Still, Witt knows that recovery time after matches — so pivotal — is shorter for a 26-year-old than 36-year-old. He hopes Venus will be ready for Thursday’s showdown.
“Obviously the older you get it’s harder on the body,” he said. “Your recovery time is the toughest. She can go out and play a hard-fought match and then it might take, I’m just throwing it out there, two days to recover instead of one day and you feel great. So she can still do it.
“She’s in the semis now. It’s going to be a tough match against Kerber. But how can you not give her a shot to win that? And you get to the final and it comes down to one match. If you play your best tennis, that’s it, you win.”
For much of the first set against Shvedova, who achieved a rare Golden Set at Wimbledon in 2012 against Sara Errani — not losing a point — the duo’s power canceled each other out. The tussle turned, however, when the 96th-ranked Shvedova let slip a 5-2 lead in the tiebreak, unraveling in a flood of unforced errors.
There was no way back for the considerable underdog, and her foe was back in the final four and dreaming of a sixth Wimbledon singles crown — which would match Serena’s tally.
“Semifinals feels good,” said Venus, 2-3 lifetime versus Kerber. “But it doesn’t feel foreign at all, let’s put it that way.
“The road was six years. They go by fast thankfully.
“The good part is I always felt I had the game. This is always a plus. So you just have to keep working until things fall into place.”
Although the score in Kerber’s quarterfinal suggested a tight contest, the German always appeared to be in control against Halep. She never trailed.
Nine breaks of serve punctuated the first set.
Serena Williams looked out of sorts in the second round against fellow American Christina McHale but has since won in straight sets, an ominous sign for Vesnina even if the world No. 1 unexpectedly lost in the semifinals at the 2015 U.S. Open and in the finals of this year’s Australian Open and French Open.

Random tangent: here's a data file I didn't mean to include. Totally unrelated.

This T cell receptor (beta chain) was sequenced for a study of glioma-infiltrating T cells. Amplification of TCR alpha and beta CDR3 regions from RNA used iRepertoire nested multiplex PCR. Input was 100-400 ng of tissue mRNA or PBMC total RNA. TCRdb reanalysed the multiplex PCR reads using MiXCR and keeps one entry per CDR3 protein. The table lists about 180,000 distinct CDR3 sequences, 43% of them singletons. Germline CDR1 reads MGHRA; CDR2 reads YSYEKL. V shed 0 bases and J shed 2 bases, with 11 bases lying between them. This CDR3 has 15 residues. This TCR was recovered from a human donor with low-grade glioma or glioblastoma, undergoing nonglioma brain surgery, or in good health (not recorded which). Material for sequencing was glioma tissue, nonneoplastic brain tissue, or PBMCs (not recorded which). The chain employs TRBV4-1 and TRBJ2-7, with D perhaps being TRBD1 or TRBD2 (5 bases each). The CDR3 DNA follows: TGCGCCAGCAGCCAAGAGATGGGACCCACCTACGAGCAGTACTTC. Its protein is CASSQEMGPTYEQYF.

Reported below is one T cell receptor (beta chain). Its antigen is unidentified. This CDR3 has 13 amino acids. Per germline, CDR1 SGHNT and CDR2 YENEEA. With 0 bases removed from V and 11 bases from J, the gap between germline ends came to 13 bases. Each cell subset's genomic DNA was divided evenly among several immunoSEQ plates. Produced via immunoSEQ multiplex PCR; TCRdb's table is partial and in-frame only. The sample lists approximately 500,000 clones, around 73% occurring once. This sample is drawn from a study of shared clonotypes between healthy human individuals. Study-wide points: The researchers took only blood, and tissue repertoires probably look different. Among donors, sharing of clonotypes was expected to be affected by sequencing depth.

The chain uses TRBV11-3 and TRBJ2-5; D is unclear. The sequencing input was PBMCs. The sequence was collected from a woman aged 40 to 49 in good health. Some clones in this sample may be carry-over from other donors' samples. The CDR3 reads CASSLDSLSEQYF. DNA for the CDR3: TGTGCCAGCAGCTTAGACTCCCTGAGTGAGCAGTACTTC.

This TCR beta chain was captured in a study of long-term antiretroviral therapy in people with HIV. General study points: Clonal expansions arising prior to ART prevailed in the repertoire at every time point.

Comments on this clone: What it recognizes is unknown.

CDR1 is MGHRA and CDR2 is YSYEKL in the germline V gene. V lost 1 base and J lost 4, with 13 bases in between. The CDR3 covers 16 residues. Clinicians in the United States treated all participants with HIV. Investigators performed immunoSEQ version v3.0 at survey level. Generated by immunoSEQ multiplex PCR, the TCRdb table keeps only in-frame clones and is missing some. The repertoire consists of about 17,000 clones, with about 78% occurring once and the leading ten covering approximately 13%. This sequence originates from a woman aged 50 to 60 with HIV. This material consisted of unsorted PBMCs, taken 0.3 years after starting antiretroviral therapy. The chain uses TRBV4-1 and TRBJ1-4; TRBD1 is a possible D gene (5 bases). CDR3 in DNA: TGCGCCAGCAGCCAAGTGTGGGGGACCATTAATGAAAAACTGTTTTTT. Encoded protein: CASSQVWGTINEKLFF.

The 21-time grand slam winner nabbed the final three games of the first set against former junior No. 1 Pavlyuchenkova — they trained together in the off-season in 2012 — won 90% of her first-serve points and didn’t face a break point.
Vesnina’s victory ensured that Cibulkova can get married as planned on Saturday, the day of the women’s final. Had she won Tuesday, Cibulkova said she would have moved the date.
Both Vesnina and Cibulkova won 9-7 third-set thrillers Monday but Vesnina, like Shvedova a grand slam doubles champion, clearly had more left in the tank. Besides her marathon match, the Slovakian endured a long week prior to Wimbledon, claiming the title in Eastbourne.
“If I would be still here, I would just think about tennis,” Cibulkova told reporters. “What I do, I do 100% percent. I will get married 100%, not thinking about tennis.”
Venus and Serena, meanwhile, are still thinking about tennis at Wimbledon.